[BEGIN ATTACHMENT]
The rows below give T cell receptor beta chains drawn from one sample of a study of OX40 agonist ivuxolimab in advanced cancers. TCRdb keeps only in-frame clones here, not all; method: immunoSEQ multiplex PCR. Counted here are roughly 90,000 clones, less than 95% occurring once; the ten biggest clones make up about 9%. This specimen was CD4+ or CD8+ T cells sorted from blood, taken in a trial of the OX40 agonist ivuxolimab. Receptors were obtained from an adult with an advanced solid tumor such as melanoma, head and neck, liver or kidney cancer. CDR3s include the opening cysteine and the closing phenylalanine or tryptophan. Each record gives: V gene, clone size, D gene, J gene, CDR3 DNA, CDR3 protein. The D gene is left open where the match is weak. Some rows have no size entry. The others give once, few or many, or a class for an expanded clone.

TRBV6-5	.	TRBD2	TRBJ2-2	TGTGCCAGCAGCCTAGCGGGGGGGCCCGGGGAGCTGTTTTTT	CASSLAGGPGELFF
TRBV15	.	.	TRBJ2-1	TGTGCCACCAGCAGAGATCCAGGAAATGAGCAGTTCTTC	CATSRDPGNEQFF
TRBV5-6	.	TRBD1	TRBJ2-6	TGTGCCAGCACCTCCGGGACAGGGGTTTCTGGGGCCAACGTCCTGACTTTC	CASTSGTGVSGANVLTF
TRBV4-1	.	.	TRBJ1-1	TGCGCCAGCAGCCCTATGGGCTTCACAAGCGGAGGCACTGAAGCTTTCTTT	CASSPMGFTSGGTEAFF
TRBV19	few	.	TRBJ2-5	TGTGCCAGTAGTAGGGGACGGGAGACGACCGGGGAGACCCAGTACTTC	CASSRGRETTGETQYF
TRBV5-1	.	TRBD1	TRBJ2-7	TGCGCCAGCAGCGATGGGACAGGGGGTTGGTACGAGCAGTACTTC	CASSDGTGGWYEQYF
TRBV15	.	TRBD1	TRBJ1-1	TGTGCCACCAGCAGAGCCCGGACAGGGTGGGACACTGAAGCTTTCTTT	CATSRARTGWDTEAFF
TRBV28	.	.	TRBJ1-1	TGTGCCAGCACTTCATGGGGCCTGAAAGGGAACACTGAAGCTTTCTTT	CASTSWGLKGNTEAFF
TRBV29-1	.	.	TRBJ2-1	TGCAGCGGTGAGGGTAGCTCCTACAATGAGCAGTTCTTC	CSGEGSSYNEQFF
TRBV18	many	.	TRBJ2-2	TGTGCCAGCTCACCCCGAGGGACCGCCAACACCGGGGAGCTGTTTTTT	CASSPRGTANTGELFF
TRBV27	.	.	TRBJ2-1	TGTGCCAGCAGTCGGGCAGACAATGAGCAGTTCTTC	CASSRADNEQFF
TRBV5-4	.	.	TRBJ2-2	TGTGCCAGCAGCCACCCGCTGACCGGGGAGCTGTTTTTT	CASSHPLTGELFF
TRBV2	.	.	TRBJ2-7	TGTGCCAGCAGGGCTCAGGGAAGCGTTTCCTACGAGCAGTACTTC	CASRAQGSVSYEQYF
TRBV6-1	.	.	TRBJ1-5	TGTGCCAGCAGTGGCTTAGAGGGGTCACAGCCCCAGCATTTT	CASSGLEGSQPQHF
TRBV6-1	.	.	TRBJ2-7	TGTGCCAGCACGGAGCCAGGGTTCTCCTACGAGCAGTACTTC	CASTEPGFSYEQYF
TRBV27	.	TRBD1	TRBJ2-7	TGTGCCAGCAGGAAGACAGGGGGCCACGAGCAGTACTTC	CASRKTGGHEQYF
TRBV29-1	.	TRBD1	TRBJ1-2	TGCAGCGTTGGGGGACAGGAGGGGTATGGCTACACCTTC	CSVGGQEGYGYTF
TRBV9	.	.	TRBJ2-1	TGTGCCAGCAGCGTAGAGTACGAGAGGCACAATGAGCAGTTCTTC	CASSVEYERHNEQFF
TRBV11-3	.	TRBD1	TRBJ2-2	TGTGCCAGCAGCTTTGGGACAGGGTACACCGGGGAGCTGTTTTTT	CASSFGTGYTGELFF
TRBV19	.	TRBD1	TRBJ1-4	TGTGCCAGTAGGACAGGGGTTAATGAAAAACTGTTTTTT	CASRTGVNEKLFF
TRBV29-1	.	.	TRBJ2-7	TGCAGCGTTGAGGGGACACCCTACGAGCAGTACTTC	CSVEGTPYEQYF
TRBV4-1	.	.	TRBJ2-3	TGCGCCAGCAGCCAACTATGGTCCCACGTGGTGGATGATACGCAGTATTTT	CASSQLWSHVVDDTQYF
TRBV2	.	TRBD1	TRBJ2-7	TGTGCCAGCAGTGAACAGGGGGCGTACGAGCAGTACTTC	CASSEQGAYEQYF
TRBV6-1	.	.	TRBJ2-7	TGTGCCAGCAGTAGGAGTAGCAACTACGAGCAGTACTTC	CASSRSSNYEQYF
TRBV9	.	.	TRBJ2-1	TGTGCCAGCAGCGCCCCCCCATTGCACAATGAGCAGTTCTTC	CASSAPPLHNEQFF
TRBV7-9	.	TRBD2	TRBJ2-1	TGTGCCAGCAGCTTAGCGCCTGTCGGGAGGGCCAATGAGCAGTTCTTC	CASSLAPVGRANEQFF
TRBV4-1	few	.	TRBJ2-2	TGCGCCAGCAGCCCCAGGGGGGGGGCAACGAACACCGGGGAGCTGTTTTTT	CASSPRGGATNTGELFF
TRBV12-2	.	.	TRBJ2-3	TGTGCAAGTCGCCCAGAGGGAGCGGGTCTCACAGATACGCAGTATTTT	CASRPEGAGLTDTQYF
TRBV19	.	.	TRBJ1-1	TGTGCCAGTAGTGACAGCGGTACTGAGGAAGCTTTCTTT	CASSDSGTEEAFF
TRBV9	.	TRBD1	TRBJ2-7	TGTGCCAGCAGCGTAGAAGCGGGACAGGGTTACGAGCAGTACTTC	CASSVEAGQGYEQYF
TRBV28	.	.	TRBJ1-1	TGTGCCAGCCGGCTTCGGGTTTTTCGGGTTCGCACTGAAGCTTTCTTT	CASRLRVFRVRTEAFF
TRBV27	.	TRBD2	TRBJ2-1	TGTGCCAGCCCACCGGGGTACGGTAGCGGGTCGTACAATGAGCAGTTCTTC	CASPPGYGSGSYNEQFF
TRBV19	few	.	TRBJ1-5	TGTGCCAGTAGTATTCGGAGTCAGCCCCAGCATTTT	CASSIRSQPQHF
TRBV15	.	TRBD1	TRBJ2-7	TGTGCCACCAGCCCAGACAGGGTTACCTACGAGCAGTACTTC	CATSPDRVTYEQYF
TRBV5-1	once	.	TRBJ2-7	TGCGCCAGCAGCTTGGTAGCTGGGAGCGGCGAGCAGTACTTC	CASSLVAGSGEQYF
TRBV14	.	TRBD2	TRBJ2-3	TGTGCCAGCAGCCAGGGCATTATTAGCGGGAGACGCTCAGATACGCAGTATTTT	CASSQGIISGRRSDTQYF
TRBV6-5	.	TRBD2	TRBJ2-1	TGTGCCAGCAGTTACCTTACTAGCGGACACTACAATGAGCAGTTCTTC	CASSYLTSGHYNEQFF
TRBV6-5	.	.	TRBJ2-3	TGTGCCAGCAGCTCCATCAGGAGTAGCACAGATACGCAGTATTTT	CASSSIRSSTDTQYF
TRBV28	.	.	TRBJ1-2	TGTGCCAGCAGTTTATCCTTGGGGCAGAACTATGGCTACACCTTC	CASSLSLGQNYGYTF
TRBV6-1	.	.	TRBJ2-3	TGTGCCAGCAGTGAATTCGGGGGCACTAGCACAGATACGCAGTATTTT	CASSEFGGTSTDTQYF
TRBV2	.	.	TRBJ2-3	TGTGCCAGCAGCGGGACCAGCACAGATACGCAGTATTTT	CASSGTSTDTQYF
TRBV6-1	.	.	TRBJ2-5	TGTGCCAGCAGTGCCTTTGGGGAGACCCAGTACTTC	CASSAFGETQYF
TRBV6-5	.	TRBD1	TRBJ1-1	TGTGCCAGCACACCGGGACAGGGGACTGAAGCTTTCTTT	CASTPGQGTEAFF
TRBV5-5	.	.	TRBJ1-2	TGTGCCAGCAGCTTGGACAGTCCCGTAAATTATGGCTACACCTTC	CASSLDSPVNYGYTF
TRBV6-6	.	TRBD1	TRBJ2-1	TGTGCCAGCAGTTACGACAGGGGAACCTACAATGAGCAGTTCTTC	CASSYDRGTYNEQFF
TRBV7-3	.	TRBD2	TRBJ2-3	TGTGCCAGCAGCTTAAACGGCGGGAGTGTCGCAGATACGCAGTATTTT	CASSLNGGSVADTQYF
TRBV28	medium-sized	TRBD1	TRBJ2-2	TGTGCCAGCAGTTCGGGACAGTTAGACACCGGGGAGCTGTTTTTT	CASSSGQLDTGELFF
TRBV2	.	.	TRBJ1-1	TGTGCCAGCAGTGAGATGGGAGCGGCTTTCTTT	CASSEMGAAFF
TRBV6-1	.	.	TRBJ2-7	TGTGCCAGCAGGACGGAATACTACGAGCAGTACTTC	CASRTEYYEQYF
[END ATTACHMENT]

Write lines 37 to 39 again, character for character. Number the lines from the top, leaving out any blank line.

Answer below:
TRBV14	.	TRBD2	TRBJ2-3	TGTGCCAGCAGCCAGGGCATTATTAGCGGGAGACGCTCAGATACGCAGTATTTT	CASSQGIISGRRSDTQYF
TRBV6-5	.	TRBD2	TRBJ2-1	TGTGCCAGCAGTTACCTTACTAGCGGACACTACAATGAGCAGTTCTTC	CASSYLTSGHYNEQFF
TRBV6-5	.	.	TRBJ2-3	TGTGCCAGCAGCTCCATCAGGAGTAGCACAGATACGCAGTATTTT	CASSSIRSSTDTQYF